CARRABELLE, Fla. (AP) — The Latest on Hermine
Virtually all of South Carolina is under some sort of weather warning - tropical storm warnings near the coast to high wind warnings farther inland. Flash flood watches are posted everywhere except the state's far northwest corner.
Strong thunderstorms moved through Charleston early Friday although no downtown streets were immediately closed because of flooding. Scattered power outages were reported around the state.
Forecasters at the National Weather Service in Charleston say the flood threat has eased a bit and about 3 to 5 inches of rain are forecast - down from as much as 10 inches predicted a day earlier.
The tropical storm's maximum sustained winds have decreased to near 60 mph with additional weakening forecast while Hermine stays over land.
As of 8 a.m. EDT Friday, Hermine was centered about 35 miles northeast of Valdosta, Georgia, and moving north-northeast near 14 mph.
Hermine was the first hurricane to hit Florida in more than a decade when it came ashore early Friday as a Category 1 storm.
After pushing into Georgia, Hermine is expected to move into the Carolinas and up the East Coast with the potential for drenching rain and deadly flooding.
Taylor County Commissioner Jody DeVane says Tropical Storm Hermine left lots of property damage in the community in Florida's Big Bend area.
But DeVane says there were no reports of major injuries. He says about two dozen people waited along a road to access their properties at Keaton Beach early Friday morning. Police had blocked the road and wouldn't let anyone through.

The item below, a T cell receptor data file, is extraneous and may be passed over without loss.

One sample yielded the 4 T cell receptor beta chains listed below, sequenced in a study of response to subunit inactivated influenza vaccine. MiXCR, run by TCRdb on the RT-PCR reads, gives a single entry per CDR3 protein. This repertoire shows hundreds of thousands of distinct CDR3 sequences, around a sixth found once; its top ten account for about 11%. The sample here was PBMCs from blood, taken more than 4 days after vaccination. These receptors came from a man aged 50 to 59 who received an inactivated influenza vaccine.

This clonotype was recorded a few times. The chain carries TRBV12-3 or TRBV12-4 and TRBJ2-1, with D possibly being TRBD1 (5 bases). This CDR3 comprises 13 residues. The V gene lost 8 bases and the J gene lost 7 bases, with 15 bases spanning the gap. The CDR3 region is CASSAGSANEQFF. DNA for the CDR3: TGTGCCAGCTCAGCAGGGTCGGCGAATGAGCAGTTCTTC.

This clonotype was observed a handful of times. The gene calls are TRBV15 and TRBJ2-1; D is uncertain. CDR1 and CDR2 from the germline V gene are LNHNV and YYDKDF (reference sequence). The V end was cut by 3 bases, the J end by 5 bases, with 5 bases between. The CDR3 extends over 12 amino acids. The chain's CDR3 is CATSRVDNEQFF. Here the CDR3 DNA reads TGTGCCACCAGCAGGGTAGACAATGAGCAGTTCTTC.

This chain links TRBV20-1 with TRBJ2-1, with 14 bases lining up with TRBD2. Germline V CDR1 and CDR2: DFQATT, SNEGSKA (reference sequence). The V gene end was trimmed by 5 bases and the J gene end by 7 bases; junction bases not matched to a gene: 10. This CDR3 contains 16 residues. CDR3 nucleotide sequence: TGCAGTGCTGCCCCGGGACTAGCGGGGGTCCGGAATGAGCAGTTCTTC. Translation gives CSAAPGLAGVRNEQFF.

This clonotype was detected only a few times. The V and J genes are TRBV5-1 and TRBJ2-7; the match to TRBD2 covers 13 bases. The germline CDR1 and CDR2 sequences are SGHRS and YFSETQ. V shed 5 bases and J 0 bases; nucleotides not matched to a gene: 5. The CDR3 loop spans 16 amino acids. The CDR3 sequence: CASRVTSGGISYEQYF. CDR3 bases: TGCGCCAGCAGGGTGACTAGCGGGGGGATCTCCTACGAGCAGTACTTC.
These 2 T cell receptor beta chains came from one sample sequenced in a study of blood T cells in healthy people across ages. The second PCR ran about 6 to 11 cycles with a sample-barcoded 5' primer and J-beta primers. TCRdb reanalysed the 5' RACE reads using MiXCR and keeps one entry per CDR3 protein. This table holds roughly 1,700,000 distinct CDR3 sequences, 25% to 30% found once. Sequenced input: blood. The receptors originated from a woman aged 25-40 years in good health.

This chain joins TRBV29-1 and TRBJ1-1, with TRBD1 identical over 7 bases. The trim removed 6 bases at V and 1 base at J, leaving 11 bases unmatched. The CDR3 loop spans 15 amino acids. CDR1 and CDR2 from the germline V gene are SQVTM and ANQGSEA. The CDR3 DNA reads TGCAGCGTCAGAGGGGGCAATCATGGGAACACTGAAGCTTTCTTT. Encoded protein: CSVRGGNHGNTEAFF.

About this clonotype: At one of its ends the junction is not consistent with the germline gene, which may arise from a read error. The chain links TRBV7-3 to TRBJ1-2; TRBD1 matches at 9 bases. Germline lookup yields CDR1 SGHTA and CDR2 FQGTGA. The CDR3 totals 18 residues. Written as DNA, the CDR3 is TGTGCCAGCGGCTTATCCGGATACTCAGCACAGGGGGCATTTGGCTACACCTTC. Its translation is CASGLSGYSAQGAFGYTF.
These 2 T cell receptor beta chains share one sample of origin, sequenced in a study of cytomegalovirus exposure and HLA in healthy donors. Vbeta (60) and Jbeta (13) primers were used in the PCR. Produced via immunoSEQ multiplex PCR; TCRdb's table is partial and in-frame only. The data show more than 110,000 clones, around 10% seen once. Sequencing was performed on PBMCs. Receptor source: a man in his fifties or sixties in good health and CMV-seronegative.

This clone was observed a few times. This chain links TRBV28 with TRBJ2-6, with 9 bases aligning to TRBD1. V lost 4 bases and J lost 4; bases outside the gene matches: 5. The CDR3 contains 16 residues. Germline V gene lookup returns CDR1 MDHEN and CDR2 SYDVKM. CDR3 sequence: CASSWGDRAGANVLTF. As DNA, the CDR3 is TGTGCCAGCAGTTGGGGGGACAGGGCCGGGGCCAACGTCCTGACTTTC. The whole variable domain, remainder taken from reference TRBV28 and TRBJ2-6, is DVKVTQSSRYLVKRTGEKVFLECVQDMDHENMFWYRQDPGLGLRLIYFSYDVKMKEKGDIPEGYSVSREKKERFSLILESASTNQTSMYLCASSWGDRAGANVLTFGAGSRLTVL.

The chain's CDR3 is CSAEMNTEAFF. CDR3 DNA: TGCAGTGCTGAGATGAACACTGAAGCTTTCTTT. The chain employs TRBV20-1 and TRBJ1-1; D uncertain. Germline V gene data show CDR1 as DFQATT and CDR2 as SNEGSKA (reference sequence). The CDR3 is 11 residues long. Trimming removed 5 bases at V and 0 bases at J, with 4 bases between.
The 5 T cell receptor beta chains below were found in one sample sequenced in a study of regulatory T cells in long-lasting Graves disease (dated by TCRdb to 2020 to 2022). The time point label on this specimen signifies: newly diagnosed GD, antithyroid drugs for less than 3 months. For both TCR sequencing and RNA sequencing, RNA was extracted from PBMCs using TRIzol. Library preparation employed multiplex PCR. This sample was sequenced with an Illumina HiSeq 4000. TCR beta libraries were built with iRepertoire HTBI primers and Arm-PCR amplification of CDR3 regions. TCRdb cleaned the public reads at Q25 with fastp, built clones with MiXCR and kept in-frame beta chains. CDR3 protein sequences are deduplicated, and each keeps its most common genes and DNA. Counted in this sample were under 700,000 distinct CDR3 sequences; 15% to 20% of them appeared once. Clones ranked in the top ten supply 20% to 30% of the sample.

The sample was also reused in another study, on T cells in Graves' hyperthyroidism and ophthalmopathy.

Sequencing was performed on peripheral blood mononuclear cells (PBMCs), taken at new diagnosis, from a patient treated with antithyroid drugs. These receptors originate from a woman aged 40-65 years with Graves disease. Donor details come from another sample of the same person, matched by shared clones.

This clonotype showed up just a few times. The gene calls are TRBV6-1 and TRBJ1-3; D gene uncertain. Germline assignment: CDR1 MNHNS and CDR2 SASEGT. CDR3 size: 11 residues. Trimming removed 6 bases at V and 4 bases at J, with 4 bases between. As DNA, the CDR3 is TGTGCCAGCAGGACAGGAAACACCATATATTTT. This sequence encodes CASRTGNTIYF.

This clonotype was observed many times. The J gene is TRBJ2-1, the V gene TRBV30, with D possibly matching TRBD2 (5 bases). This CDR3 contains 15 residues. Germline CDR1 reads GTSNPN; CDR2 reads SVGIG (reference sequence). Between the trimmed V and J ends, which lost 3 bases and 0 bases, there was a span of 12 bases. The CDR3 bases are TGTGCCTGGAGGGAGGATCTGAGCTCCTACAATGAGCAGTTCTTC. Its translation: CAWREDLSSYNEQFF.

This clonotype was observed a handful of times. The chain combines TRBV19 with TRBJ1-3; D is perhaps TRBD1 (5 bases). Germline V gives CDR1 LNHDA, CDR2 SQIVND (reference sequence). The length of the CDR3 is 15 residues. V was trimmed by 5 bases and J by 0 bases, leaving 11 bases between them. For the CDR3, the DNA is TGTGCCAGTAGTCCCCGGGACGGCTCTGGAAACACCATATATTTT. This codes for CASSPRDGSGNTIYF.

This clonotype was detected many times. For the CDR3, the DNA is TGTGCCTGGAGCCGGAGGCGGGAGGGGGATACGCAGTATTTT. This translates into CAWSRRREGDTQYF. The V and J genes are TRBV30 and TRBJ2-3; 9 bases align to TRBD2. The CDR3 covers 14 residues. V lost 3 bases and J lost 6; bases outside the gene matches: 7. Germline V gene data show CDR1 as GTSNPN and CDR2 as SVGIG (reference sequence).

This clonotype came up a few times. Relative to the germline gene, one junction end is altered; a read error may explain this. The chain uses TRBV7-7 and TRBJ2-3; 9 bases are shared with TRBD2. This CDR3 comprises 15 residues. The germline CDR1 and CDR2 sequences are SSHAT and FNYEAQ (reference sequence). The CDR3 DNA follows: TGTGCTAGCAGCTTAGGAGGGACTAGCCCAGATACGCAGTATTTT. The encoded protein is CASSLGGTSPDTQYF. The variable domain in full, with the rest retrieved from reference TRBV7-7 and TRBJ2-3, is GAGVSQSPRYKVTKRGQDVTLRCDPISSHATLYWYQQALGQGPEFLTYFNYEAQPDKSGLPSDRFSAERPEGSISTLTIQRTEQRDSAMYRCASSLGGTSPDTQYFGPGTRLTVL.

Fire rescue officials in Tallahassee say high winds knocked trees onto several houses injuring residents inside.
Spokesman Mike Bellamy tells The Associated Press that several people were taken to area hospitals with injuries that weren't thought to be life-threatening as the storm passed across the Tallahassee area early Friday.
Bellamy says his agency responded to more than 300 calls overnight.
He says there are power lines down, and many people are still without electricity in their homes. The area had winds of about 64 mph and 4 to 5 inches of rain.
Tallahassee Mayor Andrew Gillum says power outages are "pretty ubiquitous" and that three-quarters of the city customers didn't have electricity following Hurricane Hermine ripping though the city in the early morning hours Friday.
Gillum estimated as many as 100,000 local residents are without electricity, including 70,000 city customers.
Gillum was not aware of any major damages or serious injuries in Florida's capital city although he stressed reconnaissance crews had just started venturing out
The rain caused flooding in many areas of Tampa, St. Petersburg and coastal regions in Pinellas and Pasco counties. Law enforcement authorities are warning people to be extremely cautious while driving due to flooded roads and possible downed trees and power lines.
Noah says that over the past 72 hours, the Tampa Bay area has seen sign significant rainfall. An area west of Oldsmar in Pinellas County recorded 22.36 inches of rain while in nearby Largo some 15.23 inches of rain has fallen. Other rain totals include 10.73 inches in Seminole, 9.71 inches in Longboat Key and 8.61 inches in Port Richey.
A couple suffered minor injuries during Hurricane Hermine when they drove into a downed tree along the coast of the Florida Panhandle.
Wakulla County Administrator Dustin Hinkel said Friday that the couple was driving during the storm and drove into a tree that had fallen into the road.
He said storm surge of 8 to 10 feet hit the county's beaches, damaging docks and flooding coastal roads in the county that's south of Tallahassee.
Authorities in Florida's Pasco County say coastal flooding has forced at least 18 people from their homes in Green Key and Hudson Beach as rain from Hermine drenches the state.
Early Friday morning, Pasco County Fire Rescue and sheriff's deputies used high-water vehicles to rescue people from rising water. They were taken to a nearby shelter.
The sheriff's office said in a news release that storm surge from the Gulf of Mexico, combined with intermittent bands of heavy rain, pushed water into low-lying neighborhoods.
Many roads in the area north of Tampa, are also flooded.